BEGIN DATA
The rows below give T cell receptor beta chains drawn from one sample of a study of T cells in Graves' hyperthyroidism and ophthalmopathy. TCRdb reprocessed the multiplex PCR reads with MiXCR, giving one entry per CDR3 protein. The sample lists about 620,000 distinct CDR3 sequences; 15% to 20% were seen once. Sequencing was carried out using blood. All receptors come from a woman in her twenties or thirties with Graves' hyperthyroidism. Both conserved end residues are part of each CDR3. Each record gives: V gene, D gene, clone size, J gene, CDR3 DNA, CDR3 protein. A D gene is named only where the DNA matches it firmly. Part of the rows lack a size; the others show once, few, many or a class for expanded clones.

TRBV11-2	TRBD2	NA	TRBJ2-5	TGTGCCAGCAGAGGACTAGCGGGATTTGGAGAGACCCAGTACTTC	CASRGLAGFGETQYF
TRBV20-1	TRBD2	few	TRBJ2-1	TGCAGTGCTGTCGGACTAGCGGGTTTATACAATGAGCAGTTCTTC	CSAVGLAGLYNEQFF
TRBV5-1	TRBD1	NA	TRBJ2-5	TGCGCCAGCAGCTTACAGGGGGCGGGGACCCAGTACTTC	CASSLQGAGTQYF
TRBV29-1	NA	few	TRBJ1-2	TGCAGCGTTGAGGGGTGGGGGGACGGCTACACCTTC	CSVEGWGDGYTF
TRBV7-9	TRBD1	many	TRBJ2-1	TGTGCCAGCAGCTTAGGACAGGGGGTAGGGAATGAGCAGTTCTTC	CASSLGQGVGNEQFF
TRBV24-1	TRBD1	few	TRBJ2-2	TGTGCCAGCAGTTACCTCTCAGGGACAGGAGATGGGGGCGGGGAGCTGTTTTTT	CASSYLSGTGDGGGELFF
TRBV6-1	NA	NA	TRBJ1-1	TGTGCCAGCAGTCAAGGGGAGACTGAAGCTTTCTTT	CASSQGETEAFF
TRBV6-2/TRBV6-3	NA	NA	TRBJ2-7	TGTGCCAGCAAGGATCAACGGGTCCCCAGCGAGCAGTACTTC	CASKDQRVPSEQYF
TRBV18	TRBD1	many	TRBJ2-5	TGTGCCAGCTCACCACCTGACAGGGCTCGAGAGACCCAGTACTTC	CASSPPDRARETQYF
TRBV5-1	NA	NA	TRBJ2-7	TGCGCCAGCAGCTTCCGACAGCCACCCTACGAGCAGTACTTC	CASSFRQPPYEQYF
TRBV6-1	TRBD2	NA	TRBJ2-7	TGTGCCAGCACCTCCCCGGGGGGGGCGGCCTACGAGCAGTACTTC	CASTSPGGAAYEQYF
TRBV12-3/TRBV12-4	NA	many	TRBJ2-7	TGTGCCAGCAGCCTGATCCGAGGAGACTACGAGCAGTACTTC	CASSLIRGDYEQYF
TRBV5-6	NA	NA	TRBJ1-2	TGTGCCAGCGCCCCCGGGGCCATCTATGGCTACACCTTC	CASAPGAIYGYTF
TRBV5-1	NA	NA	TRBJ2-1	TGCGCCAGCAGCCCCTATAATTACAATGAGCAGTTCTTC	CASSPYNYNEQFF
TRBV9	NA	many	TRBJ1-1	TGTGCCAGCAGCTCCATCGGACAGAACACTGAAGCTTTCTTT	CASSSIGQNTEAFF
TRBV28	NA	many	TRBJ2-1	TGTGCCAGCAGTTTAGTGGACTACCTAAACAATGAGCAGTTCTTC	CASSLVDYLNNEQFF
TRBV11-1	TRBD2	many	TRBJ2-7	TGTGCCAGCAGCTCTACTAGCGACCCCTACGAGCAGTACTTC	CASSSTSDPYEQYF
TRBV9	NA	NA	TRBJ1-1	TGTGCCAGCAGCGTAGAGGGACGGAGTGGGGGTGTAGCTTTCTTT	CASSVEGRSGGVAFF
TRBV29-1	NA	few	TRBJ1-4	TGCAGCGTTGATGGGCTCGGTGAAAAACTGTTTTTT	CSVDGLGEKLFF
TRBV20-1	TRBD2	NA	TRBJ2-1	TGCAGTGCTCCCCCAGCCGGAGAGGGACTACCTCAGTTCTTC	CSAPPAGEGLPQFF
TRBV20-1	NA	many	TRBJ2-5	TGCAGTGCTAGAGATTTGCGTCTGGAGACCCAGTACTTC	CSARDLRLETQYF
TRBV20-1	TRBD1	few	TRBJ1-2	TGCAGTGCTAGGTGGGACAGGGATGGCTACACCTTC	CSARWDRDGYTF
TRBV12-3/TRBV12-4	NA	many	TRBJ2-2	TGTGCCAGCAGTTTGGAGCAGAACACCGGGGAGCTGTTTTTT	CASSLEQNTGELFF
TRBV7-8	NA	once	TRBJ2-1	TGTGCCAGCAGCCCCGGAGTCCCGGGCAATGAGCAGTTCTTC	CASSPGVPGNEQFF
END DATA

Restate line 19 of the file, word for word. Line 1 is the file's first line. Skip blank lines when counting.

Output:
TRBV9	NA	NA	TRBJ1-1	TGTGCCAGCAGCGTAGAGGGACGGAGTGGGGGTGTAGCTTTCTTT	CASSVEGRSGGVAFF